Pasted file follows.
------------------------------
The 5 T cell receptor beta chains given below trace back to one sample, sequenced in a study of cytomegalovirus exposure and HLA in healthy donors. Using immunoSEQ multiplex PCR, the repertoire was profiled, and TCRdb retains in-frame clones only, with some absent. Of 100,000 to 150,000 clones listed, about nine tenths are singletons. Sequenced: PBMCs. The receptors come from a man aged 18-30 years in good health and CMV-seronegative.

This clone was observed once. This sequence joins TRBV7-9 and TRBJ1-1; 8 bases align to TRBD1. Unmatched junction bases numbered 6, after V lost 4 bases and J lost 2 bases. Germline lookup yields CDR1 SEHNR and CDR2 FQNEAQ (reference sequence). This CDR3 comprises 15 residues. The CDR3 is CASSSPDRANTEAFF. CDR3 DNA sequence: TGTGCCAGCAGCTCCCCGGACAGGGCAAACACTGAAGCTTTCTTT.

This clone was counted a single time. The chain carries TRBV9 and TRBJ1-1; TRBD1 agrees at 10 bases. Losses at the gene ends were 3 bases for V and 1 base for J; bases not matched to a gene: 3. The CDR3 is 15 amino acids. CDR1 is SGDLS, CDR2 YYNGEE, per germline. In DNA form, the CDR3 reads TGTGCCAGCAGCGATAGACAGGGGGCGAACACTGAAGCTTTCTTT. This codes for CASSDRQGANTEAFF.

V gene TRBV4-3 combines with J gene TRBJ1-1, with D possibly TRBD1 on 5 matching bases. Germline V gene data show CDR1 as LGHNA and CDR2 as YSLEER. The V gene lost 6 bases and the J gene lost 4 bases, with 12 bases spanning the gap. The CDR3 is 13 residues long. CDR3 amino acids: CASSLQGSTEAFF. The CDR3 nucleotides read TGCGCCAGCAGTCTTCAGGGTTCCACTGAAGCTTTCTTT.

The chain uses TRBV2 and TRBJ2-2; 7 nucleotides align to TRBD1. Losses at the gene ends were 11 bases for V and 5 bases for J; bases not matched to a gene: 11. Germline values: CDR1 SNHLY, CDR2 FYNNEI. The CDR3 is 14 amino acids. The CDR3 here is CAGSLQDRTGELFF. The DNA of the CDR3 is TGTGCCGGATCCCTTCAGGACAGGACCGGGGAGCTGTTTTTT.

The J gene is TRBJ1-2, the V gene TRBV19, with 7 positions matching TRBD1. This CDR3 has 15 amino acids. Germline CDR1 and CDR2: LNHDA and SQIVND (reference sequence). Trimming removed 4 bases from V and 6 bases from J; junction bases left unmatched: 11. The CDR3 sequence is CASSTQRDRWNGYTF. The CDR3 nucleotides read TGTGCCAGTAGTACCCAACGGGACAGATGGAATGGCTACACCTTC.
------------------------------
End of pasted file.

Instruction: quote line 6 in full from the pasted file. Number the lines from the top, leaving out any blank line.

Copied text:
The J gene is TRBJ1-2, the V gene TRBV19, with 7 positions matching TRBD1. This CDR3 has 15 amino acids. Germline CDR1 and CDR2: LNHDA and SQIVND (reference sequence). Trimming removed 4 bases from V and 6 bases from J; junction bases left unmatched: 11. The CDR3 sequence is CASSTQRDRWNGYTF. The CDR3 nucleotides read TGTGCCAGTAGTACCCAACGGGACAGATGGAATGGCTACACCTTC.